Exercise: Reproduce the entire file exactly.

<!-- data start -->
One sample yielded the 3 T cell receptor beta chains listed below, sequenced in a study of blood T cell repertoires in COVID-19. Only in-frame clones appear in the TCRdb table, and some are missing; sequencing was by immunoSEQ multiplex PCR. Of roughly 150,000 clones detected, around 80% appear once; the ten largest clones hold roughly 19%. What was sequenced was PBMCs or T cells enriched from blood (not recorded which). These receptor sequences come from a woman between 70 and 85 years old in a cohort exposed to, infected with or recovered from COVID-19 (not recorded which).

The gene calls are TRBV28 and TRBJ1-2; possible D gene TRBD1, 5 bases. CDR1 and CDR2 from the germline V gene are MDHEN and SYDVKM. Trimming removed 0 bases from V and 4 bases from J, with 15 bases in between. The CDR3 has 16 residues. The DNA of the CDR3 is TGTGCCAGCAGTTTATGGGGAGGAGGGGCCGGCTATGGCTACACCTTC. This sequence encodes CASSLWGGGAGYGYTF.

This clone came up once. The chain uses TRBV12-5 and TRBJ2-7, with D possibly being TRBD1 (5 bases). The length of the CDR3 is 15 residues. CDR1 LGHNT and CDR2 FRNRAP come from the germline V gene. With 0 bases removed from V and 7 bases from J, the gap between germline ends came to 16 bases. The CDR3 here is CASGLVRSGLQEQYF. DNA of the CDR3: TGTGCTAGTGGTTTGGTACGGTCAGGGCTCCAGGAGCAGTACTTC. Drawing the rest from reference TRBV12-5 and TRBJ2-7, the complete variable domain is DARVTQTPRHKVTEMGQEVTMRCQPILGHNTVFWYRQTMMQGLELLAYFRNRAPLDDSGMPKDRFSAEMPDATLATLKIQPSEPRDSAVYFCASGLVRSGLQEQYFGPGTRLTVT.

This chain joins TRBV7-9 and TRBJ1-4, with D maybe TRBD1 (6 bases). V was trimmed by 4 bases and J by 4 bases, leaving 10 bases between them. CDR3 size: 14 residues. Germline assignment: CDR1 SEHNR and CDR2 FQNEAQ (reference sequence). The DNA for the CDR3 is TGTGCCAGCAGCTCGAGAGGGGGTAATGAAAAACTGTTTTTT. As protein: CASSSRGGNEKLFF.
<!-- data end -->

One sample yielded the 3 T cell receptor beta chains listed below, sequenced in a study of blood T cell repertoires in COVID-19. Only in-frame clones appear in the TCRdb table, and some are missing; sequencing was by immunoSEQ multiplex PCR. Of roughly 150,000 clones detected, around 80% appear once; the ten largest clones hold roughly 19%. What was sequenced was PBMCs or T cells enriched from blood (not recorded which). These receptor sequences come from a woman between 70 and 85 years old in a cohort exposed to, infected with or recovered from COVID-19 (not recorded which).

The gene calls are TRBV28 and TRBJ1-2; possible D gene TRBD1, 5 bases. CDR1 and CDR2 from the germline V gene are MDHEN and SYDVKM. Trimming removed 0 bases from V and 4 bases from J, with 15 bases in between. The CDR3 has 16 residues. The DNA of the CDR3 is TGTGCCAGCAGTTTATGGGGAGGAGGGGCCGGCTATGGCTACACCTTC. This sequence encodes CASSLWGGGAGYGYTF.

This clone came up once. The chain uses TRBV12-5 and TRBJ2-7, with D possibly being TRBD1 (5 bases). The length of the CDR3 is 15 residues. CDR1 LGHNT and CDR2 FRNRAP come from the germline V gene. With 0 bases removed from V and 7 bases from J, the gap between germline ends came to 16 bases. The CDR3 here is CASGLVRSGLQEQYF. DNA of the CDR3: TGTGCTAGTGGTTTGGTACGGTCAGGGCTCCAGGAGCAGTACTTC. Drawing the rest from reference TRBV12-5 and TRBJ2-7, the complete variable domain is DARVTQTPRHKVTEMGQEVTMRCQPILGHNTVFWYRQTMMQGLELLAYFRNRAPLDDSGMPKDRFSAEMPDATLATLKIQPSEPRDSAVYFCASGLVRSGLQEQYFGPGTRLTVT.

This chain joins TRBV7-9 and TRBJ1-4, with D maybe TRBD1 (6 bases). V was trimmed by 4 bases and J by 4 bases, leaving 10 bases between them. CDR3 size: 14 residues. Germline assignment: CDR1 SEHNR and CDR2 FQNEAQ (reference sequence). The DNA for the CDR3 is TGTGCCAGCAGCTCGAGAGGGGGTAATGAAAAACTGTTTTTT. As protein: CASSSRGGNEKLFF.